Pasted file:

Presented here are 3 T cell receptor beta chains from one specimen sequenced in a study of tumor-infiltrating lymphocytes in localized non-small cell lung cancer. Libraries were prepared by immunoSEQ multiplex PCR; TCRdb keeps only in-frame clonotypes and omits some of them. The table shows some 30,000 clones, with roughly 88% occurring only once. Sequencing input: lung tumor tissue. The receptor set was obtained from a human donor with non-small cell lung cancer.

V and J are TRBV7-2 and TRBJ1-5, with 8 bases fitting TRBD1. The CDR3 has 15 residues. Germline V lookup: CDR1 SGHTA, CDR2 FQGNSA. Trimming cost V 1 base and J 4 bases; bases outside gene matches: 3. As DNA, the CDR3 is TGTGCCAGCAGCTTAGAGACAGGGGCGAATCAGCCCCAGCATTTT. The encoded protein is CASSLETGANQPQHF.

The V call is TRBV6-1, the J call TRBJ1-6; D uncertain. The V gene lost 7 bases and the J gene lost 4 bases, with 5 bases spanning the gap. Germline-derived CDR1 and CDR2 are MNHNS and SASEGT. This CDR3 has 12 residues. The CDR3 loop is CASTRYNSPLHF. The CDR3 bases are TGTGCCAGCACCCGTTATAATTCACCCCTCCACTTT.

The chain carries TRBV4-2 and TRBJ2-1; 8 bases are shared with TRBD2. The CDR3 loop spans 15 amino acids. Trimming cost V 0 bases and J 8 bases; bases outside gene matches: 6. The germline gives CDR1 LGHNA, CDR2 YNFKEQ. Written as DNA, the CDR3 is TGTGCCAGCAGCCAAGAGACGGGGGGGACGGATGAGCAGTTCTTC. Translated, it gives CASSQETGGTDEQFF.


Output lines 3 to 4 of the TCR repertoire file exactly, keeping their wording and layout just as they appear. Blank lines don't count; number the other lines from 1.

The V call is TRBV6-1, the J call TRBJ1-6; D uncertain. The V gene lost 7 bases and the J gene lost 4 bases, with 5 bases spanning the gap. Germline-derived CDR1 and CDR2 are MNHNS and SASEGT. This CDR3 has 12 residues. The CDR3 loop is CASTRYNSPLHF. The CDR3 bases are TGTGCCAGCACCCGTTATAATTCACCCCTCCACTTT.

The chain carries TRBV4-2 and TRBJ2-1; 8 bases are shared with TRBD2. The CDR3 loop spans 15 amino acids. Trimming cost V 0 bases and J 8 bases; bases outside gene matches: 6. The germline gives CDR1 LGHNA, CDR2 YNFKEQ. Written as DNA, the CDR3 is TGTGCCAGCAGCCAAGAGACGGGGGGGACGGATGAGCAGTTCTTC. Translated, it gives CASSQETGGTDEQFF.